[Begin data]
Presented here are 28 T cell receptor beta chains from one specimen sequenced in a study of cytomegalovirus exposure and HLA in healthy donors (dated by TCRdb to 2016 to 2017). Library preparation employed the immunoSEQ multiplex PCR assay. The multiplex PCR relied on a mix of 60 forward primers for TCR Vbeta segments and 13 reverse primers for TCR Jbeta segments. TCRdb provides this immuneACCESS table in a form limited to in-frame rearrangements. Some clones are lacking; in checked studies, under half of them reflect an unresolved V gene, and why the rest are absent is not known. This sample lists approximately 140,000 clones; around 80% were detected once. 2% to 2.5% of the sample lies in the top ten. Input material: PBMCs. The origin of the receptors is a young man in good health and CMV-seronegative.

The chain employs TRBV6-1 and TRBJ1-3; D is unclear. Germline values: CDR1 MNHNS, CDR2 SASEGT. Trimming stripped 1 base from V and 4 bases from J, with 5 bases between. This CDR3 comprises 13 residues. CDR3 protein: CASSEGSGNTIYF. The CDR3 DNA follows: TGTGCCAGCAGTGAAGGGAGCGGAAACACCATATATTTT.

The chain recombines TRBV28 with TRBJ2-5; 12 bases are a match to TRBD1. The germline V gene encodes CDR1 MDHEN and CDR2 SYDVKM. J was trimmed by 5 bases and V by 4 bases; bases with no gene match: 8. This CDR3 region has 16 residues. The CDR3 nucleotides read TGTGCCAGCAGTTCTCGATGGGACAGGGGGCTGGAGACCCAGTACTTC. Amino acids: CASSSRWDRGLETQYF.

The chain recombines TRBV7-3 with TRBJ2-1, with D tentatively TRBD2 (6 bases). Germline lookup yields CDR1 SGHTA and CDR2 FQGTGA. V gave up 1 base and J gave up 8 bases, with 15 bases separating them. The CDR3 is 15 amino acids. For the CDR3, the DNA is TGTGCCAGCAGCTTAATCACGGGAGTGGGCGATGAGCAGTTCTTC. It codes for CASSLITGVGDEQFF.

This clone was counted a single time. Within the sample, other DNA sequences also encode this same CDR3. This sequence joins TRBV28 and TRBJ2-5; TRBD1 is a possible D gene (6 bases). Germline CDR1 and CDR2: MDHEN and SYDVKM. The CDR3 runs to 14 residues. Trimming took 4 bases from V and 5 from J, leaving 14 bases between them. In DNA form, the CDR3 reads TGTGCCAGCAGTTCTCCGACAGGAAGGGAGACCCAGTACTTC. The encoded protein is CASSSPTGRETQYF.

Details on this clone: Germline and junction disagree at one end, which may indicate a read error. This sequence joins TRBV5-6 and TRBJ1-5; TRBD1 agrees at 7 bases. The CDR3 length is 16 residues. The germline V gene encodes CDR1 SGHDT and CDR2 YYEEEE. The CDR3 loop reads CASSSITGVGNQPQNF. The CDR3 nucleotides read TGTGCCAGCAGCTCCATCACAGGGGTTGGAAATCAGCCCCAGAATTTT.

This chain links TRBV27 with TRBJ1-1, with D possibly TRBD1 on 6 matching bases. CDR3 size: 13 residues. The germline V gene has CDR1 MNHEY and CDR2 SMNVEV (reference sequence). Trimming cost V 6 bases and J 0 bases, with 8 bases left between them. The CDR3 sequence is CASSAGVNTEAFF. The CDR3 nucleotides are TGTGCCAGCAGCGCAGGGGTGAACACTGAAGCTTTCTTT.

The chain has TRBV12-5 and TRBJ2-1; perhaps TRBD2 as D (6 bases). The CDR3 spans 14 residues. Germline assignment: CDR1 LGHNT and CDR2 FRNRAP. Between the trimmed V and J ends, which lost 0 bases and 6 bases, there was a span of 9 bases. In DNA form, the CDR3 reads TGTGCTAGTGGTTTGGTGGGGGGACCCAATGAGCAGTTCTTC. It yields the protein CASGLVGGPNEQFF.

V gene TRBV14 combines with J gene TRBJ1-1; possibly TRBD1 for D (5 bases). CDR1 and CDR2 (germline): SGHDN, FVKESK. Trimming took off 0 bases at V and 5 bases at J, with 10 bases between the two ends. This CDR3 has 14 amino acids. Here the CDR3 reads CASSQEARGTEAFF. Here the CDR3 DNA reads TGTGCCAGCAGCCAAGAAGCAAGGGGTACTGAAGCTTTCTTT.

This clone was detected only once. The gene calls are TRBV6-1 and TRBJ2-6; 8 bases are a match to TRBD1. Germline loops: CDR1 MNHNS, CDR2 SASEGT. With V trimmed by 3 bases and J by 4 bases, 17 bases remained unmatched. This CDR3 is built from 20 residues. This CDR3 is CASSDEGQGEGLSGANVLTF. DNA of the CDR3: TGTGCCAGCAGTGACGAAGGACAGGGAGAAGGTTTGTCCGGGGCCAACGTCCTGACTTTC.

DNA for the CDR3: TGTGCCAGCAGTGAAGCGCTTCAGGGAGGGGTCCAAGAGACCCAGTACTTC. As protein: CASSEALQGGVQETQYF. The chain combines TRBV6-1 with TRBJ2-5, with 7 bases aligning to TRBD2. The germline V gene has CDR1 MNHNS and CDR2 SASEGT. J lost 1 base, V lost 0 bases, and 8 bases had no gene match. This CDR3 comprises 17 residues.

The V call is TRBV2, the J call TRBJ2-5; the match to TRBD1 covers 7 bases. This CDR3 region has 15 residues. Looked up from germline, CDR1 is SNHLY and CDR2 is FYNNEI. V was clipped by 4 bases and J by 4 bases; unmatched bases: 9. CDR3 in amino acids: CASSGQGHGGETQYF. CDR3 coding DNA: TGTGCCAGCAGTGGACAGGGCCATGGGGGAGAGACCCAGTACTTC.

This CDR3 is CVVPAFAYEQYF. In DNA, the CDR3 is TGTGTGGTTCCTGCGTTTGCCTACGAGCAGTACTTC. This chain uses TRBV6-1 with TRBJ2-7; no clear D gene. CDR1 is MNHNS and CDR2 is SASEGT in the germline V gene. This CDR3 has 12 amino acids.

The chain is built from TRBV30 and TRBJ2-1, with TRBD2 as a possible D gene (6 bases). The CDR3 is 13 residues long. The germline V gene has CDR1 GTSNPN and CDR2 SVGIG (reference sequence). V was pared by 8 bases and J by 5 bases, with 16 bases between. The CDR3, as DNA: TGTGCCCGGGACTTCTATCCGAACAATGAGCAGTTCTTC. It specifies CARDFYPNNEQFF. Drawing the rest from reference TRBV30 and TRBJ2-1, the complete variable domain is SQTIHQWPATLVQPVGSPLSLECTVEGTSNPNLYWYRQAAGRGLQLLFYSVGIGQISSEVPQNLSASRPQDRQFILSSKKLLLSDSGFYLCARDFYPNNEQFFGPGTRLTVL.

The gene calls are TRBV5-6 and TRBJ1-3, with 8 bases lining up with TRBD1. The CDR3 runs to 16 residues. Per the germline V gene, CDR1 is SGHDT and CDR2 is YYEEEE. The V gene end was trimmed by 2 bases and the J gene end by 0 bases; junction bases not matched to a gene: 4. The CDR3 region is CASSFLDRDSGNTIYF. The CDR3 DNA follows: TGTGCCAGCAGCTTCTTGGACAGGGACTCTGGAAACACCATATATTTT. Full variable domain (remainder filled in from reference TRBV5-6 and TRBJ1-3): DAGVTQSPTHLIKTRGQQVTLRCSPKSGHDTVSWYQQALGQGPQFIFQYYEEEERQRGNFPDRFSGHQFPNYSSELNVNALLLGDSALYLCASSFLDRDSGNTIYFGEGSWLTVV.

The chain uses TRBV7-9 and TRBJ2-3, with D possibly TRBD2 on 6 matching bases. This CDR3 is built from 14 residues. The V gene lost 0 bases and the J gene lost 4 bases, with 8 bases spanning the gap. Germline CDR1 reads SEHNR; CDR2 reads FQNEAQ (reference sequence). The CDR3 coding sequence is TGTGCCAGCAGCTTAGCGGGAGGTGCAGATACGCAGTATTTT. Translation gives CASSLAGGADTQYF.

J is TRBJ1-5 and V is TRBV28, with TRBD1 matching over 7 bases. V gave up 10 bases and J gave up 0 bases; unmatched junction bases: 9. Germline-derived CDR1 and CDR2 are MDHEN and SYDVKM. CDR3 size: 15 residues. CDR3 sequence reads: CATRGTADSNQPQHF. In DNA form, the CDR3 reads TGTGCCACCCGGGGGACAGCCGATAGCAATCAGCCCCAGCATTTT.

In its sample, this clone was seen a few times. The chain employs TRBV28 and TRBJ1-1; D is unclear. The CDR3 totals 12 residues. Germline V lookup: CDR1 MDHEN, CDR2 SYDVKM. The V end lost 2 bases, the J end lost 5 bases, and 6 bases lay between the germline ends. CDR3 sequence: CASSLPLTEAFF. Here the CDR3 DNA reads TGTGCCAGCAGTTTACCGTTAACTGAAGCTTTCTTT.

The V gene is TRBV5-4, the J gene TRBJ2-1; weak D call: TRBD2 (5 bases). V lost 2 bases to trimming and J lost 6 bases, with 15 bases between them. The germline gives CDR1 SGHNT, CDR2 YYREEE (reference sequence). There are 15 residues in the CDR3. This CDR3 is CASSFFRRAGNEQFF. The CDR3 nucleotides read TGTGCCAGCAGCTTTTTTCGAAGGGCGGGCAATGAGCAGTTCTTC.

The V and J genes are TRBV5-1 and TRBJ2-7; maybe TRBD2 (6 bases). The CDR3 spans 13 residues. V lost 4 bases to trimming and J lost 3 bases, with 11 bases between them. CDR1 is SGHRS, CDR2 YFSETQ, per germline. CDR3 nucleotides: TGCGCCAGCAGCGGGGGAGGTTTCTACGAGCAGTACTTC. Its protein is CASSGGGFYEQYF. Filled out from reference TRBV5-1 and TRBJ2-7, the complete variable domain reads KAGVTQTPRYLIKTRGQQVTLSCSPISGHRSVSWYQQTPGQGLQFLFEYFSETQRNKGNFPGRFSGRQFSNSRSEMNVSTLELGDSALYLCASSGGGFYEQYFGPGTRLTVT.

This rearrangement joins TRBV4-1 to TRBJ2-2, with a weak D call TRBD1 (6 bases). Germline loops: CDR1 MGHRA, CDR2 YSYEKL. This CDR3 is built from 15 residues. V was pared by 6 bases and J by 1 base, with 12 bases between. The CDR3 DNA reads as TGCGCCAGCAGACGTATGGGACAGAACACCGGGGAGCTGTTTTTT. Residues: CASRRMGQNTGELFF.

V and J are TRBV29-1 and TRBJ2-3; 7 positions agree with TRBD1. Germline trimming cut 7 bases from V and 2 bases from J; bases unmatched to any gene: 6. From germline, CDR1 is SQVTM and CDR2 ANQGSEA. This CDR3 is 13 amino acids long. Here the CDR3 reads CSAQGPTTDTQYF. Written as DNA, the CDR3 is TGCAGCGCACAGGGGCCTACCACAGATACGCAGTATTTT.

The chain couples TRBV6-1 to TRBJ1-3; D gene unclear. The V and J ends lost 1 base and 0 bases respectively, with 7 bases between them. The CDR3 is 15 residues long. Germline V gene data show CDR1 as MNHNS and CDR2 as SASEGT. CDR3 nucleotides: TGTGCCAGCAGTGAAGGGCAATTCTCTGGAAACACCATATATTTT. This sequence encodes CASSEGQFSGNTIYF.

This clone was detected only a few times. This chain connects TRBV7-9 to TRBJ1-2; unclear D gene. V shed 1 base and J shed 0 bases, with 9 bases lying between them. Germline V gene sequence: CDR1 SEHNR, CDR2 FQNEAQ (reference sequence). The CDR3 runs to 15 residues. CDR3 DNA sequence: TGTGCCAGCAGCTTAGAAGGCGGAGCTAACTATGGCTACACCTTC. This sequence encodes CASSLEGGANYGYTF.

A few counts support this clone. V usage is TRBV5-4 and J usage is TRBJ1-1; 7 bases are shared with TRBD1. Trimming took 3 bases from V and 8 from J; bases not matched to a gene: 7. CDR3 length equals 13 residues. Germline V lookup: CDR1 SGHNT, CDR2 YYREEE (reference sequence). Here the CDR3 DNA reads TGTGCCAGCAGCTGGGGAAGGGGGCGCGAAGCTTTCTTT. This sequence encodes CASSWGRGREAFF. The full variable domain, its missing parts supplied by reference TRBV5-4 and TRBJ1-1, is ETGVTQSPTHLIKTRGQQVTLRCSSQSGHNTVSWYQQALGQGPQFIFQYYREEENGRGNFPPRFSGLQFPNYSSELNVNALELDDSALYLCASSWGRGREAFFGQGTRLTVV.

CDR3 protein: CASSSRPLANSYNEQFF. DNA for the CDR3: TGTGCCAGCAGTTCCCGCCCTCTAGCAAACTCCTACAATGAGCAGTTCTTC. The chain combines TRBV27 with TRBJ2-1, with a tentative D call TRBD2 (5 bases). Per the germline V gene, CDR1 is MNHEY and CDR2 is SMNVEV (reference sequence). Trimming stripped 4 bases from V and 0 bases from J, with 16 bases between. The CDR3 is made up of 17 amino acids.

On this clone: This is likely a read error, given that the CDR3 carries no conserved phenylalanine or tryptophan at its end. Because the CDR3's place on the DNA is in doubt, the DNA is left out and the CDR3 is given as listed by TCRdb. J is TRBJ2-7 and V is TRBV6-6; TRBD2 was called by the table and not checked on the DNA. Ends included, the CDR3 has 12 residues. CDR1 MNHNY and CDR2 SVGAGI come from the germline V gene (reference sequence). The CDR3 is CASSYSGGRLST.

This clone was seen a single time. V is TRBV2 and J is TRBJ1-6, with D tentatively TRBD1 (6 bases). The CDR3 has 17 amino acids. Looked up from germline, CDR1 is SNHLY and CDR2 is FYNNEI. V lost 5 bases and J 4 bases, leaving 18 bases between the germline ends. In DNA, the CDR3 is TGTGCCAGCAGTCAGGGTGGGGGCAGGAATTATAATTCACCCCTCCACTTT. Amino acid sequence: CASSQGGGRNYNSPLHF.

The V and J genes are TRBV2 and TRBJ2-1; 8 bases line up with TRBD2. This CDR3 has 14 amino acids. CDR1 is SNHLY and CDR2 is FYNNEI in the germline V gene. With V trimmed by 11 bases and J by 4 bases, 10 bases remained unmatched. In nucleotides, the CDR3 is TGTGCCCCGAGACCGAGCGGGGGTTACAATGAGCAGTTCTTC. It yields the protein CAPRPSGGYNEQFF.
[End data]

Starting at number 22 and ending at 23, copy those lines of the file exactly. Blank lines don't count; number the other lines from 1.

V and J are TRBV29-1 and TRBJ2-3; 7 positions agree with TRBD1. Germline trimming cut 7 bases from V and 2 bases from J; bases unmatched to any gene: 6. From germline, CDR1 is SQVTM and CDR2 ANQGSEA. This CDR3 is 13 amino acids long. Here the CDR3 reads CSAQGPTTDTQYF. Written as DNA, the CDR3 is TGCAGCGCACAGGGGCCTACCACAGATACGCAGTATTTT.

The chain couples TRBV6-1 to TRBJ1-3; D gene unclear. The V and J ends lost 1 base and 0 bases respectively, with 7 bases between them. The CDR3 is 15 residues long. Germline V gene data show CDR1 as MNHNS and CDR2 as SASEGT. CDR3 nucleotides: TGTGCCAGCAGTGAAGGGCAATTCTCTGGAAACACCATATATTTT. This sequence encodes CASSEGQFSGNTIYF.